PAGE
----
It has been a rough road to travel, but finally after 18 months of working through the myriad of issues the City of Victor Harbor Horse Tram looks to finally have all the processes in place.
After years of losing more than half a million dollars a year, the operation has been fully scrutinised by an independent horse tram committee, chaired by councillor Carol Schofield, and with their recommendations the losses could be cut back to only $140,000 per year.
Half a million dollars a year is unsustainable, so it is with a deep breath that the operation can now function in clean air.
On page two of this week’s Times, an interview with Horse Tram Team leader Adrian Cox gathers more excitement for the iconic service with the introduction of three new horses to work on the tram and the purchase of a horse float.
Elliot, Isabelle and Murray will join the four other horses to carry visitors and locals over the causeway during Victor Harbor’s busiest period.
There have been criticisms from the reading public that it is “cruel” to work the horses like this, but this criticism is unfounded, as on the independent horse tram committee was veterinarian Dr Kirsty Cordon and one of her first conclusions when looking at the health of the horses was that they were under worked and that is what Clydesdales are bred for, to work.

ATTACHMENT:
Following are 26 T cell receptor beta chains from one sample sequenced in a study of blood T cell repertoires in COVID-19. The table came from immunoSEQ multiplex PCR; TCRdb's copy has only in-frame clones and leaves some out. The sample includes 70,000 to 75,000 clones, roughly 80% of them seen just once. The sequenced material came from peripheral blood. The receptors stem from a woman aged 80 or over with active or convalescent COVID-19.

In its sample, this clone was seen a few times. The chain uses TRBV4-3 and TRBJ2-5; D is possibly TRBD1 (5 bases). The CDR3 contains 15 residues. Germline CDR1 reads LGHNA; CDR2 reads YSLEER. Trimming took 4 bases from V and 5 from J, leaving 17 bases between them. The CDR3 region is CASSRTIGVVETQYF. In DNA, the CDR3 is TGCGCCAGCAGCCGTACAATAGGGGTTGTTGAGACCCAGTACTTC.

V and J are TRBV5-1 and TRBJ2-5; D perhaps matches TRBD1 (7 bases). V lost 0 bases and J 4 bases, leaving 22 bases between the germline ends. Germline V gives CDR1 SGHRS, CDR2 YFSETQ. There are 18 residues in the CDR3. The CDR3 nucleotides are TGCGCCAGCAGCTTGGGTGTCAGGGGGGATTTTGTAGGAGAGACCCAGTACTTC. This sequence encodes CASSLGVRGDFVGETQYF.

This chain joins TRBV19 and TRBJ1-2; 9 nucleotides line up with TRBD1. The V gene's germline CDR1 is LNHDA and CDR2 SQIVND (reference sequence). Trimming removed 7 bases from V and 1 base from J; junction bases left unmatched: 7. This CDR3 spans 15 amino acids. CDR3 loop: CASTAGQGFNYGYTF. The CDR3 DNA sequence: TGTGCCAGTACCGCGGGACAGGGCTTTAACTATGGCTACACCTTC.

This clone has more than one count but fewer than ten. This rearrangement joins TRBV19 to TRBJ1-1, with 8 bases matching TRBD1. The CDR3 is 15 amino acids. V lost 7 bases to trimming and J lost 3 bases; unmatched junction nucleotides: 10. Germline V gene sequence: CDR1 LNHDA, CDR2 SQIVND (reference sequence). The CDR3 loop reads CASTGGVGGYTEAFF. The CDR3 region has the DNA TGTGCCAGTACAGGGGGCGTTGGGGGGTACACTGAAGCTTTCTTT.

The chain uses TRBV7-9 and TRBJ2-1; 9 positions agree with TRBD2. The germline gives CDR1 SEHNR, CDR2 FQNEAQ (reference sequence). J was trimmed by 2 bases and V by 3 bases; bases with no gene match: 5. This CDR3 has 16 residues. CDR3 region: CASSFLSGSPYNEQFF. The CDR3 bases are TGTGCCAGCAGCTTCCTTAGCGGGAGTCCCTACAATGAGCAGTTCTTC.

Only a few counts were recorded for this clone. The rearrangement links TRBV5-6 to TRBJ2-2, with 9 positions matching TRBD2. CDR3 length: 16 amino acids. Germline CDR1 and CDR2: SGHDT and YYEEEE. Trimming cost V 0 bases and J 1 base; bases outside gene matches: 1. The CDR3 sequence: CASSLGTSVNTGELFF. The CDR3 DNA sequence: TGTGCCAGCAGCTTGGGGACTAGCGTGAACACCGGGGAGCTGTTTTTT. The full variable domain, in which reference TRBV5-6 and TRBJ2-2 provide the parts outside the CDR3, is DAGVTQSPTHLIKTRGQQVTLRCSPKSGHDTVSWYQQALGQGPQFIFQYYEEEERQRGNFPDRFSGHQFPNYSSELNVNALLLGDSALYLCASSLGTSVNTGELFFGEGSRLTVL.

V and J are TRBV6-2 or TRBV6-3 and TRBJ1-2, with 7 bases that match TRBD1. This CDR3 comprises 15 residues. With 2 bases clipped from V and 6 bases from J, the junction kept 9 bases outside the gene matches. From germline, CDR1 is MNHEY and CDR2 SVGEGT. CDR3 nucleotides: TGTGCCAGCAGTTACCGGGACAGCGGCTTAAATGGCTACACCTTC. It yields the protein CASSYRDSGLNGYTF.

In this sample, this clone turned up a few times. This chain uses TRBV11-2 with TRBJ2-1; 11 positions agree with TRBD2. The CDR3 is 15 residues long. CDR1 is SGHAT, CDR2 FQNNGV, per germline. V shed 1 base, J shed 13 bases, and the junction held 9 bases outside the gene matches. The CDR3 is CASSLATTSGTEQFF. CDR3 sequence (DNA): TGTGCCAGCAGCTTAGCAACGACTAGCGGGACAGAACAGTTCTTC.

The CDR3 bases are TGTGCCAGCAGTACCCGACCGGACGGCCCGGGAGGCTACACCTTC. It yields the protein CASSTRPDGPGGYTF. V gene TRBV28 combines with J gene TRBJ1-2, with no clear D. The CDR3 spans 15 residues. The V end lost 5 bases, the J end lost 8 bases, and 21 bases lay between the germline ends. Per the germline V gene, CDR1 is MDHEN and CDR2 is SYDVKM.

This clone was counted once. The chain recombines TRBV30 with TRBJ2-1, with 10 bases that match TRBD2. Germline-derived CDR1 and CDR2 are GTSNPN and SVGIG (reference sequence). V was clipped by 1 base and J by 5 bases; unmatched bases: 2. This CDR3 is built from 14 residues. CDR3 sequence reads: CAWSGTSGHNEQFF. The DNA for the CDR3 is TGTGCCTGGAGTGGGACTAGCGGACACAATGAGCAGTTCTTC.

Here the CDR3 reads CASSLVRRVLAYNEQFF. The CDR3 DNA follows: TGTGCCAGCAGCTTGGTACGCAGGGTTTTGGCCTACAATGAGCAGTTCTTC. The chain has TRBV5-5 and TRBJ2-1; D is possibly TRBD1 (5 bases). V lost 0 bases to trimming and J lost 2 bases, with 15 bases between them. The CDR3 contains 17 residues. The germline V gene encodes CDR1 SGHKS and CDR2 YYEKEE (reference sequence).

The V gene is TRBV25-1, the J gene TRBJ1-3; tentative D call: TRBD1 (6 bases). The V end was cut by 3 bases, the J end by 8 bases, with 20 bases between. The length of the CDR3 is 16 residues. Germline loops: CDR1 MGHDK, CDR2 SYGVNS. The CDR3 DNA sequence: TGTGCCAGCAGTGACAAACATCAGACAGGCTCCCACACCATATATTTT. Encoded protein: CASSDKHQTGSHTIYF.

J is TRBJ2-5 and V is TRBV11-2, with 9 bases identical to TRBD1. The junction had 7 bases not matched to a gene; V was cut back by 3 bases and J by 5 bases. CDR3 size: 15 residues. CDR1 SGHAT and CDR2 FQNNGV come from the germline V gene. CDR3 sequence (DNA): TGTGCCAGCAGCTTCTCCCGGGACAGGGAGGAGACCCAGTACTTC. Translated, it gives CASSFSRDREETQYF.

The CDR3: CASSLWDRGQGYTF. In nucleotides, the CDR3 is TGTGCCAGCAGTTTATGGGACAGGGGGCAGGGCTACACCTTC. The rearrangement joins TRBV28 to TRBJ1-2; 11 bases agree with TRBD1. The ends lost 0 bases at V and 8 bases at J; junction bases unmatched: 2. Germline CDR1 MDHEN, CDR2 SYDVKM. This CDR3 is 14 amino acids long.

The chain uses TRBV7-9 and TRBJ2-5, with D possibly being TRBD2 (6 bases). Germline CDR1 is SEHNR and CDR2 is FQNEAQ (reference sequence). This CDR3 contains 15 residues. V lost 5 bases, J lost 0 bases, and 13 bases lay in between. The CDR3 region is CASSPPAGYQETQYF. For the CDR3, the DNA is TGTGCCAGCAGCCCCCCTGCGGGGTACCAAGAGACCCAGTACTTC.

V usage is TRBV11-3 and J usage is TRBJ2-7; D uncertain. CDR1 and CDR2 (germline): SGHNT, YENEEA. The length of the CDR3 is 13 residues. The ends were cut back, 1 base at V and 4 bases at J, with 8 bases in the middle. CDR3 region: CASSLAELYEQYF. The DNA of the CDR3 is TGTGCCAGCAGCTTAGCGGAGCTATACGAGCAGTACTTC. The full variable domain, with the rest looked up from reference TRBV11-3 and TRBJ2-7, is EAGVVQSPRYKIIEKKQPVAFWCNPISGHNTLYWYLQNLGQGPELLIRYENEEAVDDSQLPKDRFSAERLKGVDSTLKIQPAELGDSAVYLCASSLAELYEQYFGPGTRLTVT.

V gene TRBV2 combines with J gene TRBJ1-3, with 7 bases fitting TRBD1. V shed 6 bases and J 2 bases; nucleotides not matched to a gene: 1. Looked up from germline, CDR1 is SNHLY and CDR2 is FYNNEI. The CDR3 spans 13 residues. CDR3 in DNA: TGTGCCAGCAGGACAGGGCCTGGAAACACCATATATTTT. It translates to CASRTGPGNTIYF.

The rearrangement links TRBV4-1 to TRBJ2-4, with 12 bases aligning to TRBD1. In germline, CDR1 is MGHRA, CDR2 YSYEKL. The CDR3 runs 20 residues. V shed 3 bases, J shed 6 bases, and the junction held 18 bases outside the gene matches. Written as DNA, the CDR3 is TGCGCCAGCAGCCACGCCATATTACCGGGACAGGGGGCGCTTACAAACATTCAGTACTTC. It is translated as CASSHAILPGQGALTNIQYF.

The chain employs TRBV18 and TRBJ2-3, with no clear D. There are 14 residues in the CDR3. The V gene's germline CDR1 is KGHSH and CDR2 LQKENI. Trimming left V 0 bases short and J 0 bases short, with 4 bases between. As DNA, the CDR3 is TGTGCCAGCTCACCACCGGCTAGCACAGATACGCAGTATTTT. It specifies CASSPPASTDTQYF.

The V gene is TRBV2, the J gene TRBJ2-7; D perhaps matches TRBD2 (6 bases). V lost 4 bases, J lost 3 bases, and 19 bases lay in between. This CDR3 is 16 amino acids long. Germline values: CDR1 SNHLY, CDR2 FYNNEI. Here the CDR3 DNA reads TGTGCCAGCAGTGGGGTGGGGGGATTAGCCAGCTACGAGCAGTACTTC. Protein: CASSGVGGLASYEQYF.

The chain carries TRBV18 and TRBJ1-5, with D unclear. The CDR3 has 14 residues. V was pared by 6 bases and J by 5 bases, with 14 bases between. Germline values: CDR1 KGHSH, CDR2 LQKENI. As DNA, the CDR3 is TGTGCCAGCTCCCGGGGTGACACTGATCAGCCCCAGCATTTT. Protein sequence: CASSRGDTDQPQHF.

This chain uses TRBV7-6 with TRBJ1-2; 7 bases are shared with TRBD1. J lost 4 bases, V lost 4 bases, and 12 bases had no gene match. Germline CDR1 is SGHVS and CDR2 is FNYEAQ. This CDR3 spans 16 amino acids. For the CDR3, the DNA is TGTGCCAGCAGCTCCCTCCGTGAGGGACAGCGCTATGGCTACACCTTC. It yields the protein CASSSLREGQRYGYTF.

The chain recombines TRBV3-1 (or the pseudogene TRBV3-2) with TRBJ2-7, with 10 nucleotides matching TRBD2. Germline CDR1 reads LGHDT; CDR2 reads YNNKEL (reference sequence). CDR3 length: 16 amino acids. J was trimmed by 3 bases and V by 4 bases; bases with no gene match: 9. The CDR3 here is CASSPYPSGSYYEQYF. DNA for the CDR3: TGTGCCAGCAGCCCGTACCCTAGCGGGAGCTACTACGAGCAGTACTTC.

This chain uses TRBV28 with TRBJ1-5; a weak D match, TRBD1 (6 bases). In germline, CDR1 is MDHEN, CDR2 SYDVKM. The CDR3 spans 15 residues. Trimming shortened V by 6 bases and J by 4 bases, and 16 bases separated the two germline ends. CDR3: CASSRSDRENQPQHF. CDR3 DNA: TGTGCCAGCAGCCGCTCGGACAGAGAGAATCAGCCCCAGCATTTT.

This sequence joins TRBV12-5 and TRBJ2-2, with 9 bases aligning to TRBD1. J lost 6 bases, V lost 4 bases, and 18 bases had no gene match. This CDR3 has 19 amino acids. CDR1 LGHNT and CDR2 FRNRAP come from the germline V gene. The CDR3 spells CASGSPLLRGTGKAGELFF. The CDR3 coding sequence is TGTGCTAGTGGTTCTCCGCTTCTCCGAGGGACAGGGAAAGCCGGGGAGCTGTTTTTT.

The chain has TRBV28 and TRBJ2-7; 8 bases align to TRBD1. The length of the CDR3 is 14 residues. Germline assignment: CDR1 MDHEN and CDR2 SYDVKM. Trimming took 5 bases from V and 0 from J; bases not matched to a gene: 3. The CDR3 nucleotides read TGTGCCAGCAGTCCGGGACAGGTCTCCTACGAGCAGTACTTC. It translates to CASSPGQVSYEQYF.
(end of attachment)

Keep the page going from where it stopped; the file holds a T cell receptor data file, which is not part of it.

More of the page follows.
You do not hear that the Clydesdales which pull the Coopers and Carlton Draught brewery carts are being cruel or mis-treated and either are the City of Victor Harbor Cydesdales.
According to Mr Cox, the horses love the attention given to them by visitors, in particular children, and this happens because of the profile the horses gain by being part of this very special operation. The names of the hoses in work are written on a board at the barn at the causeway and this helps everyone identify and take a little ownership of the horses.
To further boost the profile of the service is the establishment of the Friends of the Horse Tram, which is headed by co-ordinator Peter Lewis. Maybe if people wish to be critical of the operation, they should think of rolling up their sleeves and volunteering some hours in assisting the running of the horse tram. The community of Victor Harbor has a love for the horses, which is invaluable and with three new horses joining the program, it is a service that will last for many more years to come.